After Kristallnacht, Irene and her sister were able to escape to Belgium
where Irene was able to study at the Academy of Art. Ultimately, it was
Irene’s artistic talents that saved her from certain death. When she was
imprisoned in a transit camp near Antwerp in 1943, she was assigned to paint
the prisoner numbers on name cards. Irene survived imprisonment, married,
and moved to Israel with her husband and daughter in 1949. She published her
story, They’ll Have to Catch Me First, in 2004.
Born to a Jewish father and a Protestant mother, Gerhard Beck was considered
to be “Mischling” or “mixed” by Nazi authorities; he was also gay. Both
Gad and his twin sister Margo became members of the Hehalutz Zionist
movement in Berlin when they were denied access to public schools because of
their heritage. In 1943, he joined another resistance movement, Chug Halutzi,
and eventually became its leader. He was arrested in March of 1945 and
injured in jail when the Allies bombed Berlin. On April 24, 1945, Soviet
forces liberated the hospital where he was recovering. After the war, Gad was appointed by the
Soviets as their first representative for Jewish Affairs in Berlin. He
eventually moved to Munich to help in organizing illegal immigration to
Palestine. Finally in 1947, Gad, along with his sister and parents, emigrated to Palestine, where he remained until 1974.
Jill Berg Pauly and Inge
Sisters Jill and Inge Berg and their family fled the city of Cologne,
Germany just prior to the events of Kristallnacht that destroyed their home.
With help from a distant relative, the Berg family moved to a farm in Limuru,
Kenya in 1939 to escape Nazi persecution. In 1947, Jill and Inge, now 13
years and 17 years old, came to America with their family where they
established a chicken farm and dairy in New Jersey. After completing
business college in Philadelphia, Jill married fellow German refugee, Kurt
Pauly. Inge went to business school, became a stenographer, and married
another German refugee, Werner Katzenstein.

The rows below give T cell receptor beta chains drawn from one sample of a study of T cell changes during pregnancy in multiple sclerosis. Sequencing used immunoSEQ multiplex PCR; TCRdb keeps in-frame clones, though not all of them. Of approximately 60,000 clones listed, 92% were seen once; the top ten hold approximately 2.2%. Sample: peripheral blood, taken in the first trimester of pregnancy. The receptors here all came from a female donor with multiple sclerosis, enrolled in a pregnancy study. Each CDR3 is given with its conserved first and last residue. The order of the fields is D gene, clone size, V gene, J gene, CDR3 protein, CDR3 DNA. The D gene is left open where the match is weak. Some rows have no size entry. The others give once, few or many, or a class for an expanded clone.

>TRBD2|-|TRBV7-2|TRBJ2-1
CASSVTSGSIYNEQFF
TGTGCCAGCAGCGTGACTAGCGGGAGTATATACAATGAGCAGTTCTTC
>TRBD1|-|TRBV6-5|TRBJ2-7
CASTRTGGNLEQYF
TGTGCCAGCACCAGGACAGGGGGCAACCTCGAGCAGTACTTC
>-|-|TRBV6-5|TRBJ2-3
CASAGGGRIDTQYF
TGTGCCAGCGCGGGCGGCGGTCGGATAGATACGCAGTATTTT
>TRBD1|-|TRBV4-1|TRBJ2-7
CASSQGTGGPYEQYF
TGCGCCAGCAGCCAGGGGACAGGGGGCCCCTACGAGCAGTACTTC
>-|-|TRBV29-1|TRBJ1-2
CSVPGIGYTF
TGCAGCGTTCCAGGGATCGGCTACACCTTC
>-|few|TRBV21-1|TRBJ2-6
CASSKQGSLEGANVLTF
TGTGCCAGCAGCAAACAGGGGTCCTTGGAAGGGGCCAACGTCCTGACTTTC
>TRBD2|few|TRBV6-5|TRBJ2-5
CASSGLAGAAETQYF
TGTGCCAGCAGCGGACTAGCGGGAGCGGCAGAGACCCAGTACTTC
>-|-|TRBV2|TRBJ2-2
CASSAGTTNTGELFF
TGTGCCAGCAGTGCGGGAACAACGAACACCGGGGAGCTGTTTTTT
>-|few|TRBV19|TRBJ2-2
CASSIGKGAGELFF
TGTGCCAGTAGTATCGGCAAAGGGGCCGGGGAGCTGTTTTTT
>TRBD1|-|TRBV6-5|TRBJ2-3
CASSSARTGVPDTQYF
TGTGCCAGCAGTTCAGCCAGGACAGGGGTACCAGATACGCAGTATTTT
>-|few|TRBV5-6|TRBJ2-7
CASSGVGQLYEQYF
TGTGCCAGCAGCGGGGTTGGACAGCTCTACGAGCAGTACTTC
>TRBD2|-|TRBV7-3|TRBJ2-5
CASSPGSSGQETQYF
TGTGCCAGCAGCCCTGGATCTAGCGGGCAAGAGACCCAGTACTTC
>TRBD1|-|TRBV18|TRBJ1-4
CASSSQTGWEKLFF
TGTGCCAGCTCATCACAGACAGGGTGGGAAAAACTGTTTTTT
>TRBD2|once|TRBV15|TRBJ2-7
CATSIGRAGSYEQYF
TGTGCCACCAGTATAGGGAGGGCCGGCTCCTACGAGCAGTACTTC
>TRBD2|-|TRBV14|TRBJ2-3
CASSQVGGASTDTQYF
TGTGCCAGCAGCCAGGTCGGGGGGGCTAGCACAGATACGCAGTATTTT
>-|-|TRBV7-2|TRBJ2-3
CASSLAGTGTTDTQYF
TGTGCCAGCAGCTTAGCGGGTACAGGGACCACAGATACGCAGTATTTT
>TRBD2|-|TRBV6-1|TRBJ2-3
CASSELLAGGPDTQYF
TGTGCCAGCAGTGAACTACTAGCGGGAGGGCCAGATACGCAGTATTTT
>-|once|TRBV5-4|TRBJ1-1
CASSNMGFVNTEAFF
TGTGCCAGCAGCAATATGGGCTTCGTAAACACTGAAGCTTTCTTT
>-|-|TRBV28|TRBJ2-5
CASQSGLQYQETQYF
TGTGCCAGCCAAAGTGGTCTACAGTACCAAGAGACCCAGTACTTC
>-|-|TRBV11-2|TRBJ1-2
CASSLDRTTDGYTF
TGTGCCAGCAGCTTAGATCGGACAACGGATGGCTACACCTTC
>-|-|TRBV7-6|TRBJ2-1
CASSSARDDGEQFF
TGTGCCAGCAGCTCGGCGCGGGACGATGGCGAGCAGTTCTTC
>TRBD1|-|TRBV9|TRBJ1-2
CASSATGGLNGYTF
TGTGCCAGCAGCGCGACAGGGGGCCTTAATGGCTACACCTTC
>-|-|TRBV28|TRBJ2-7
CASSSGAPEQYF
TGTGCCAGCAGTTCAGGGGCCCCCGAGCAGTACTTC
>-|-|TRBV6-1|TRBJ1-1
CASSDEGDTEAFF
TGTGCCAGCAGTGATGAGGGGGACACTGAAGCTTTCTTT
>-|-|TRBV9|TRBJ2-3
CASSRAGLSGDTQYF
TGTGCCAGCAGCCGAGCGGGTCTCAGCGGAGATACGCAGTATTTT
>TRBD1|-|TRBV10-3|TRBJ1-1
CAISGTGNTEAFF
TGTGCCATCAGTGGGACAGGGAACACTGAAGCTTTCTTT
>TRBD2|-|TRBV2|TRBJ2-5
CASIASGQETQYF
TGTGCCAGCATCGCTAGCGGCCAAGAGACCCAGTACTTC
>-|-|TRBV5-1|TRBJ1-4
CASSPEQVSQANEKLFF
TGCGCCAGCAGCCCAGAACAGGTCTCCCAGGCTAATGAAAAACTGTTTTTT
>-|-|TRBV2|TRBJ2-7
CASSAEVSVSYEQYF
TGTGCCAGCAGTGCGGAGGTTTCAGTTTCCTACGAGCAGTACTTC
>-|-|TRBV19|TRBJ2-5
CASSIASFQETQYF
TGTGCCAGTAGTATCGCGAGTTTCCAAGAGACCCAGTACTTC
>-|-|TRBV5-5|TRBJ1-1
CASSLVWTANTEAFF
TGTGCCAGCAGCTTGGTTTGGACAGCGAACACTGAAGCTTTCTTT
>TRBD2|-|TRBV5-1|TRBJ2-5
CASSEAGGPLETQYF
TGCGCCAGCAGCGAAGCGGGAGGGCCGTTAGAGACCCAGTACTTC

Having heard stories of the Nazi regime’s cruelty, Susan Berlin’s father
decided to move his family from Slovakia. With the help of an uncle,
thirteen-year-old Susan and her family came to New York City in 1939.
Susan’s immigrant status often caused her to be the target of ridicule by
her American classmates, but her determination in school ultimately resulted
in a master’s degree earned from the University of Pennsylvania in 1948. She
later worked for the U.S. Army Map Service, married, and became a teacher in
Leo Bretholz was just seventeen when the Nazis annexed Austria and his
mother urged him to flee the country. He survived three separate escape
attempts from authorities that involved swimming across a river, crawling
under a fence, and prying the bars off of a cattle car window in a train
bound for Auschwitz. He eventually escaped to Paris, where he joined an
underground resistance group, La Sixieme, and adopted the false identity of
Henri LeFevre. In 1947, Leo emigrated to the United States, having lost the
rest of his family during the war.
At age seventeen, Masha Bruskina lived in the Minsk ghetto and worked in a
hospital for Soviet prisoners of war. To aid the underground resistance
movement, Masha secretly supplied clothes and false documents to escaping
Soviet officers. Masha and other members of her group were arrested by the
Nazis in 1941. Although faced with torture, Masha never revealed any secrets
of the resistance movement. She was executed by the Nazis in October 1941,
before her eighteenth birthday.
Born in Yugoslavia, Isak Danon lived during the Italian occupation from 1941
until 1943, when Mussolini fell from power and the Germans entered his
hometown of Split. Isak and his father escaped to the mountains and joined a
partisan group. Just before the Allied invasion of Normandy on June 6, 1944,
the Danon family became part of a group of 1,000 refugees invited by the War
Relocation Authority to come to the United States as displaced persons. Upon
arrival, they were settled in Fort Ontario, in Oswego, New York. At the end
of the war, the United States government tried to send the Danons back to
Europe, but eventually relented and allowed them to settle in Philadelphia,
Alan Davies spent his London childhood running from the Nazis. He was
evacuated from his East-End neighborhood along with other children and teens
by the British government three times during the war to avoid the Luftwaffe
bombings of the city. A native of the city, Alan found himself alone in the
countryside without friends or family during these evacuations. He did not
see his father, who was serving overseas in the army, for four consecutive
years. At the end of the war, at age 14, Alan became a copy boy for a London
newspaper office, then later served in the Royal Air Force. He became a U.S.
citizen and civil servant, eventually going to work in Germany where he met
his wife Julianne. Alan published his memoirs, A Life In Shadows, in 2005.